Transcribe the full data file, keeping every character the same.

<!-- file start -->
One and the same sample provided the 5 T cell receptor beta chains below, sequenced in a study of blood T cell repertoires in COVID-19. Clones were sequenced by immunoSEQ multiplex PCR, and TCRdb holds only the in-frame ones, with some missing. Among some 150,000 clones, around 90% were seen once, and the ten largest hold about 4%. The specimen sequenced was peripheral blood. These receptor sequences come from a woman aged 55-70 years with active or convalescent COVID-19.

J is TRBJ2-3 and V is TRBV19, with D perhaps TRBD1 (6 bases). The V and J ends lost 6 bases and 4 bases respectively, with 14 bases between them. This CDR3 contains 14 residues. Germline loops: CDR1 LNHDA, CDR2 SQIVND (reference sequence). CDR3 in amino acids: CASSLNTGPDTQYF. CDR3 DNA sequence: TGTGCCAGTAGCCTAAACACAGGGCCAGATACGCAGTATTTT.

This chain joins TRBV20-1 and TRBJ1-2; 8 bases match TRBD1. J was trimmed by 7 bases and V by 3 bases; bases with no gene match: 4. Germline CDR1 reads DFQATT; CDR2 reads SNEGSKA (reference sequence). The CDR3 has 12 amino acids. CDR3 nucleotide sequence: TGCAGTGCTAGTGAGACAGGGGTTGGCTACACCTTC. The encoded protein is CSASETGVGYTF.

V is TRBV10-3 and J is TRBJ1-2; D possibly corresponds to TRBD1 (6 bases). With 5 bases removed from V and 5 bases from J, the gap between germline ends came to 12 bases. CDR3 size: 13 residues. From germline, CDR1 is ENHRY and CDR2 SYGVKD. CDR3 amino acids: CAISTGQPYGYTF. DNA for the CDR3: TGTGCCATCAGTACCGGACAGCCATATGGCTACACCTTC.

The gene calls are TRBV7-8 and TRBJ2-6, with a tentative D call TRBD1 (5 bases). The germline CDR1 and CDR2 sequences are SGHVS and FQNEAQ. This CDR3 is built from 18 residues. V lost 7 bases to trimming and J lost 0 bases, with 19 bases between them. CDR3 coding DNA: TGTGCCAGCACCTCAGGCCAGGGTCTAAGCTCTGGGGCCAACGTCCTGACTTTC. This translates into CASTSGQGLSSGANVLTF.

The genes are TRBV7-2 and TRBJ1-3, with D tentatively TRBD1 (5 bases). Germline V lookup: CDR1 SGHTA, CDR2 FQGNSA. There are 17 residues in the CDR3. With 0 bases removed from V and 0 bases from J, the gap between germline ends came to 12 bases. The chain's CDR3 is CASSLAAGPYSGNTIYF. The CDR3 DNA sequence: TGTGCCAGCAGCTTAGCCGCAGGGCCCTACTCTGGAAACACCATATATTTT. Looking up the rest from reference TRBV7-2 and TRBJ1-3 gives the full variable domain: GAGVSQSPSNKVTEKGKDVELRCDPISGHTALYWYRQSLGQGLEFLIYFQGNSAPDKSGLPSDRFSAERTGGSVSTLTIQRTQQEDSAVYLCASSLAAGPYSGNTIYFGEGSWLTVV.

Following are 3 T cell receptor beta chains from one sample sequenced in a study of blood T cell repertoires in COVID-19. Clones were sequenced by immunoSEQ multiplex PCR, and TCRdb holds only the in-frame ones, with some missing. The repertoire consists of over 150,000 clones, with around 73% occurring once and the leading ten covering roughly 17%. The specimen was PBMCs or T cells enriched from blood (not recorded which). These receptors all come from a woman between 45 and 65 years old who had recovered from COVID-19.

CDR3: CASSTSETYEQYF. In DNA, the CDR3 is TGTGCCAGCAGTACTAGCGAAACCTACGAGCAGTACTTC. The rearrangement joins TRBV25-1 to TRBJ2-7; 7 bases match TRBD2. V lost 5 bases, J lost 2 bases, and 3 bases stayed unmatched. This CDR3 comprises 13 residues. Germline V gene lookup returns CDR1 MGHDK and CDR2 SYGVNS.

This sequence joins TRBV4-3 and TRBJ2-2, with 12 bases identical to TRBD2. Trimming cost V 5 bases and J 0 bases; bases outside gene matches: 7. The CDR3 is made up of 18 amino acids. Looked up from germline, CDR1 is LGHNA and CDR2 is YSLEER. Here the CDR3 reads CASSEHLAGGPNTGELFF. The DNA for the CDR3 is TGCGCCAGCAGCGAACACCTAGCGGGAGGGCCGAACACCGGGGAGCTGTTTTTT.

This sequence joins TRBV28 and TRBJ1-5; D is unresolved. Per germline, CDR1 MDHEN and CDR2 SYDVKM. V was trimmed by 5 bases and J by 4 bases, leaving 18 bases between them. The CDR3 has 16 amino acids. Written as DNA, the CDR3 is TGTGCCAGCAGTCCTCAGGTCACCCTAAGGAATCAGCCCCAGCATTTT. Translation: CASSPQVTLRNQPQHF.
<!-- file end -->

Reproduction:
One and the same sample provided the 5 T cell receptor beta chains below, sequenced in a study of blood T cell repertoires in COVID-19. Clones were sequenced by immunoSEQ multiplex PCR, and TCRdb holds only the in-frame ones, with some missing. Among some 150,000 clones, around 90% were seen once, and the ten largest hold about 4%. The specimen sequenced was peripheral blood. These receptor sequences come from a woman aged 55-70 years with active or convalescent COVID-19.

J is TRBJ2-3 and V is TRBV19, with D perhaps TRBD1 (6 bases). The V and J ends lost 6 bases and 4 bases respectively, with 14 bases between them. This CDR3 contains 14 residues. Germline loops: CDR1 LNHDA, CDR2 SQIVND (reference sequence). CDR3 in amino acids: CASSLNTGPDTQYF. CDR3 DNA sequence: TGTGCCAGTAGCCTAAACACAGGGCCAGATACGCAGTATTTT.

This chain joins TRBV20-1 and TRBJ1-2; 8 bases match TRBD1. J was trimmed by 7 bases and V by 3 bases; bases with no gene match: 4. Germline CDR1 reads DFQATT; CDR2 reads SNEGSKA (reference sequence). The CDR3 has 12 amino acids. CDR3 nucleotide sequence: TGCAGTGCTAGTGAGACAGGGGTTGGCTACACCTTC. The encoded protein is CSASETGVGYTF.

V is TRBV10-3 and J is TRBJ1-2; D possibly corresponds to TRBD1 (6 bases). With 5 bases removed from V and 5 bases from J, the gap between germline ends came to 12 bases. CDR3 size: 13 residues. From germline, CDR1 is ENHRY and CDR2 SYGVKD. CDR3 amino acids: CAISTGQPYGYTF. DNA for the CDR3: TGTGCCATCAGTACCGGACAGCCATATGGCTACACCTTC.

The gene calls are TRBV7-8 and TRBJ2-6, with a tentative D call TRBD1 (5 bases). The germline CDR1 and CDR2 sequences are SGHVS and FQNEAQ. This CDR3 is built from 18 residues. V lost 7 bases to trimming and J lost 0 bases, with 19 bases between them. CDR3 coding DNA: TGTGCCAGCACCTCAGGCCAGGGTCTAAGCTCTGGGGCCAACGTCCTGACTTTC. This translates into CASTSGQGLSSGANVLTF.

The genes are TRBV7-2 and TRBJ1-3, with D tentatively TRBD1 (5 bases). Germline V lookup: CDR1 SGHTA, CDR2 FQGNSA. There are 17 residues in the CDR3. With 0 bases removed from V and 0 bases from J, the gap between germline ends came to 12 bases. The chain's CDR3 is CASSLAAGPYSGNTIYF. The CDR3 DNA sequence: TGTGCCAGCAGCTTAGCCGCAGGGCCCTACTCTGGAAACACCATATATTTT. Looking up the rest from reference TRBV7-2 and TRBJ1-3 gives the full variable domain: GAGVSQSPSNKVTEKGKDVELRCDPISGHTALYWYRQSLGQGLEFLIYFQGNSAPDKSGLPSDRFSAERTGGSVSTLTIQRTQQEDSAVYLCASSLAAGPYSGNTIYFGEGSWLTVV.

Following are 3 T cell receptor beta chains from one sample sequenced in a study of blood T cell repertoires in COVID-19. Clones were sequenced by immunoSEQ multiplex PCR, and TCRdb holds only the in-frame ones, with some missing. The repertoire consists of over 150,000 clones, with around 73% occurring once and the leading ten covering roughly 17%. The specimen was PBMCs or T cells enriched from blood (not recorded which). These receptors all come from a woman between 45 and 65 years old who had recovered from COVID-19.

CDR3: CASSTSETYEQYF. In DNA, the CDR3 is TGTGCCAGCAGTACTAGCGAAACCTACGAGCAGTACTTC. The rearrangement joins TRBV25-1 to TRBJ2-7; 7 bases match TRBD2. V lost 5 bases, J lost 2 bases, and 3 bases stayed unmatched. This CDR3 comprises 13 residues. Germline V gene lookup returns CDR1 MGHDK and CDR2 SYGVNS.

This sequence joins TRBV4-3 and TRBJ2-2, with 12 bases identical to TRBD2. Trimming cost V 5 bases and J 0 bases; bases outside gene matches: 7. The CDR3 is made up of 18 amino acids. Looked up from germline, CDR1 is LGHNA and CDR2 is YSLEER. Here the CDR3 reads CASSEHLAGGPNTGELFF. The DNA for the CDR3 is TGCGCCAGCAGCGAACACCTAGCGGGAGGGCCGAACACCGGGGAGCTGTTTTTT.

This sequence joins TRBV28 and TRBJ1-5; D is unresolved. Per germline, CDR1 MDHEN and CDR2 SYDVKM. V was trimmed by 5 bases and J by 4 bases, leaving 18 bases between them. The CDR3 has 16 amino acids. Written as DNA, the CDR3 is TGTGCCAGCAGTCCTCAGGTCACCCTAAGGAATCAGCCCCAGCATTTT. Translation: CASSPQVTLRNQPQHF.